State of Emergency Declared in Hawaii over Mosquitoes
Posted by feww on February 13, 2016
Mosquitoes Become Enemy No. 1 in Hawaii
Hawaii Gov. Ige has declared a state of emergency to prevent the spread of mosquito-borne diseases, like the dengue outbreak on Hawaii Island.
“There have been no locally acquired Zika cases in the U.S. or Hawai‘i, and we’d like to keep it that way,” said Ige in a statement. “This is about getting in front of the situation across the state. I will be coordinating planning efforts with the Hawai‘i Emergency Management Agency, all county mayors and Civil Defense coordinators.”
The Department of Health has identified a new case of dengue fever, bringing the total to 255 since the outbreak began in September 2015. “On Hawai‘i Island, dengue fever cases continue to be fewer and farther between. However, the battle is not over and state continues to focus resources to break the cycle of dengue fever infection and transmission,” officials said.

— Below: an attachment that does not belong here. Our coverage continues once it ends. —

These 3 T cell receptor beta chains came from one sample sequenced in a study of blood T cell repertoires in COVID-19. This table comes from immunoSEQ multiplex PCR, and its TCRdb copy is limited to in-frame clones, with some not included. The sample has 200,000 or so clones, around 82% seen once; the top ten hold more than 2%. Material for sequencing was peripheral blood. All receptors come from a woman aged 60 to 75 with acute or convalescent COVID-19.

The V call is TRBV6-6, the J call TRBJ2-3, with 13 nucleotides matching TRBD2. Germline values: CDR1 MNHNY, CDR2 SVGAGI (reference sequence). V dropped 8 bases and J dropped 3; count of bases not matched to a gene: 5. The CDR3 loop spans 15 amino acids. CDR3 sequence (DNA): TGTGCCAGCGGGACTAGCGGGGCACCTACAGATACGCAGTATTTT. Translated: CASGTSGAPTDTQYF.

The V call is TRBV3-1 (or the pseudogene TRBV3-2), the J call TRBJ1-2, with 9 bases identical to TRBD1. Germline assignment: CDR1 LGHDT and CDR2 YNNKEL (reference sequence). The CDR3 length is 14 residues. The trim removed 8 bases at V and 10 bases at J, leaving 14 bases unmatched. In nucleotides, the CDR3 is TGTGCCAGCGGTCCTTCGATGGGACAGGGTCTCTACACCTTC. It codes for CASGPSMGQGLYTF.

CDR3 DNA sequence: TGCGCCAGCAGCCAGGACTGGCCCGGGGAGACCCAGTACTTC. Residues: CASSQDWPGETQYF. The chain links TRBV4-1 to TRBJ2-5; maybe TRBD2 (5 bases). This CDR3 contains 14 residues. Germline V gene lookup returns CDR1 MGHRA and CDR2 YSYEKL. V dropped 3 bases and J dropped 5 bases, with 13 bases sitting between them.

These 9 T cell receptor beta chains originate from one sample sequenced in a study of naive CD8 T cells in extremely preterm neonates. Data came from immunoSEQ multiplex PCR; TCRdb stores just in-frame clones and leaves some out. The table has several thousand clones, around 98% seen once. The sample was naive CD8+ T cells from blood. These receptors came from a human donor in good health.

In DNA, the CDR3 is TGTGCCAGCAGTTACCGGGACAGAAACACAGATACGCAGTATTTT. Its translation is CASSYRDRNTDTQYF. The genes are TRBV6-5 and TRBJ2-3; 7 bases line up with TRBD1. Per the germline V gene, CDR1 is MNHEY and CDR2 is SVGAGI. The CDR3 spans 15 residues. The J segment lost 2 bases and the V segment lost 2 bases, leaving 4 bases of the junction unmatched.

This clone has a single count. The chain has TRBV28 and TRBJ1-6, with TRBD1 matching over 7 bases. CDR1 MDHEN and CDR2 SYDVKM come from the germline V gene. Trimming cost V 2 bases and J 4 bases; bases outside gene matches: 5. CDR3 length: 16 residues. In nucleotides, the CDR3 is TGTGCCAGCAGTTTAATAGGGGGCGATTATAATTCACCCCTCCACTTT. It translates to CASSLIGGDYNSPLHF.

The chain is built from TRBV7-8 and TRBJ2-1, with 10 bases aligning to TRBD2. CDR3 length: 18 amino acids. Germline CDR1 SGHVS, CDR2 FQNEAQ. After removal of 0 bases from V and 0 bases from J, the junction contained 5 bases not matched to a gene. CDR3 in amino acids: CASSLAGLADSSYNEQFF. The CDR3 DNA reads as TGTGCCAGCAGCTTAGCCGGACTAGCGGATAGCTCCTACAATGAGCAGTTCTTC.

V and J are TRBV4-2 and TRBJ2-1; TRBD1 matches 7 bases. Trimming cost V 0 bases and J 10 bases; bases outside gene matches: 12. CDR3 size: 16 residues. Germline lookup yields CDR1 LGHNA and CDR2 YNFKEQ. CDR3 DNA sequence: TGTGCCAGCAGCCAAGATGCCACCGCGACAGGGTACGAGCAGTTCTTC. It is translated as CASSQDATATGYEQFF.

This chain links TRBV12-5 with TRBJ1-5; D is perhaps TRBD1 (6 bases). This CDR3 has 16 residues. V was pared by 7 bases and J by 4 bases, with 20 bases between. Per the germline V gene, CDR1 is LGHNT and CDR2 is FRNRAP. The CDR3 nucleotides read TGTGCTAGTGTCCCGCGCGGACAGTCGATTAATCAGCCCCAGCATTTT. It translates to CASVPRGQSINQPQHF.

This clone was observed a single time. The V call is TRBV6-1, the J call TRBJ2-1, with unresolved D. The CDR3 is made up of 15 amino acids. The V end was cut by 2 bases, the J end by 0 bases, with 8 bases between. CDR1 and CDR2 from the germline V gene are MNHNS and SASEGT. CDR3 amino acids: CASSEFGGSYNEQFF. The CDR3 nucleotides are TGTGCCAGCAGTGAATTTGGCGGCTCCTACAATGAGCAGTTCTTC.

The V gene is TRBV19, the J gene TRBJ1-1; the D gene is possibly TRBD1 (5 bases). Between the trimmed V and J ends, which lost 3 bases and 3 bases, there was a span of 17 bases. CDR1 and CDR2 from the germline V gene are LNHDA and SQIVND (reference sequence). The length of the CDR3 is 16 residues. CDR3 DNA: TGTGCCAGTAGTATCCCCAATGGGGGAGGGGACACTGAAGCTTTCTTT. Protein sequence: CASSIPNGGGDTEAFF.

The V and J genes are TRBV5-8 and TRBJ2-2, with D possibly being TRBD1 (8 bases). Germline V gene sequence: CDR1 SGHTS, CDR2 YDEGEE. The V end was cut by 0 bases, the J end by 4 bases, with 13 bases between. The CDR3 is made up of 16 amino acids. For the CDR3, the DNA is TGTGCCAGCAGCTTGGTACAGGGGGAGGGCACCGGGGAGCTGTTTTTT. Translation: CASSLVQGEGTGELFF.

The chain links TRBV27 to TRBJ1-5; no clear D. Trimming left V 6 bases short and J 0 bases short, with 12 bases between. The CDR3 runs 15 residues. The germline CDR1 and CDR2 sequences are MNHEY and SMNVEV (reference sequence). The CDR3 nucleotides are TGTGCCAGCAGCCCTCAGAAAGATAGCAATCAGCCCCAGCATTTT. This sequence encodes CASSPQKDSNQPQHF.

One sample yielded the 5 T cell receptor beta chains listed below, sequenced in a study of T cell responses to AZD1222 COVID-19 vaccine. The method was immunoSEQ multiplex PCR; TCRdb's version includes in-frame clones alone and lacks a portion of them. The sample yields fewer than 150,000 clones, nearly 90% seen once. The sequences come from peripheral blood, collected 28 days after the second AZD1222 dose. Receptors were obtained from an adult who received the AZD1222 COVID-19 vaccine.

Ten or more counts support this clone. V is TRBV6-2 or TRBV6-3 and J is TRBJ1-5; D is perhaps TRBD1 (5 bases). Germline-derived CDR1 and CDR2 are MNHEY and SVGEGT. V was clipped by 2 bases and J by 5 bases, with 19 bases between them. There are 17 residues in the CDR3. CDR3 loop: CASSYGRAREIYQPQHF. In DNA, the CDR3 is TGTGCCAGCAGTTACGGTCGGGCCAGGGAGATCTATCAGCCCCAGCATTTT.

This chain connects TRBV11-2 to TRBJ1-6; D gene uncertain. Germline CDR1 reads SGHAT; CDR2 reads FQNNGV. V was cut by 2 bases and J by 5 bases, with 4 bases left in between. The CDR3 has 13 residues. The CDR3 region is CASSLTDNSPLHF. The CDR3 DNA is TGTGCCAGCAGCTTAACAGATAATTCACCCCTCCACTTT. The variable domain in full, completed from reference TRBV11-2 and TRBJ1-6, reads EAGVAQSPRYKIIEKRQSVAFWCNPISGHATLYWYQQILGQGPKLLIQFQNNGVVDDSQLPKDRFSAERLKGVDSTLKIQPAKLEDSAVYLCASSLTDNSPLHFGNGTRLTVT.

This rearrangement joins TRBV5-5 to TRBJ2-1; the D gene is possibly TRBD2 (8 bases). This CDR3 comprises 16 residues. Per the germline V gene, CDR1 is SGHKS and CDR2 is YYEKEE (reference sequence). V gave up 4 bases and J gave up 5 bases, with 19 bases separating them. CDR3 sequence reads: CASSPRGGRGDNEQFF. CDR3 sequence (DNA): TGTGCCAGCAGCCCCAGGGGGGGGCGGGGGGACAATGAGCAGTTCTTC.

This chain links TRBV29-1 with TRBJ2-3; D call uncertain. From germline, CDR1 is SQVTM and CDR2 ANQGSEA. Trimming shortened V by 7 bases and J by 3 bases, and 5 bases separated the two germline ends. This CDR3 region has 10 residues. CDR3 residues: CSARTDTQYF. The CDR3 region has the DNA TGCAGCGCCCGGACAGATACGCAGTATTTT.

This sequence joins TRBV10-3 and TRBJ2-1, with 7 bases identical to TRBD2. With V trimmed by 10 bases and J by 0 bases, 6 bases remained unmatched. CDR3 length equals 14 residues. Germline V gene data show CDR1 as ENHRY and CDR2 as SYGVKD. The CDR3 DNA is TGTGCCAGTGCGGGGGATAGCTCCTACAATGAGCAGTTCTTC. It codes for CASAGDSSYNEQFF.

Dengue Fever and Zika virus (ZIKV) share the same vector, mosquitoes of Aedes species (A. Aegypti & A. albopictus), and public health officials are concerned ZIKV could make its way to the Aloha State.
The same mosquitoes are also responsible for the spread chikungunya viruses.
FIRE-EARTH expects the Gulf of Mexico Border States to also declare states of emergency over the mosquitoes in the near future.
- ZIKV Infection: Local Transmission in United States February 13, 2016
- State of Emergency Declared in Hawaii over Dengue Fever February 9, 2016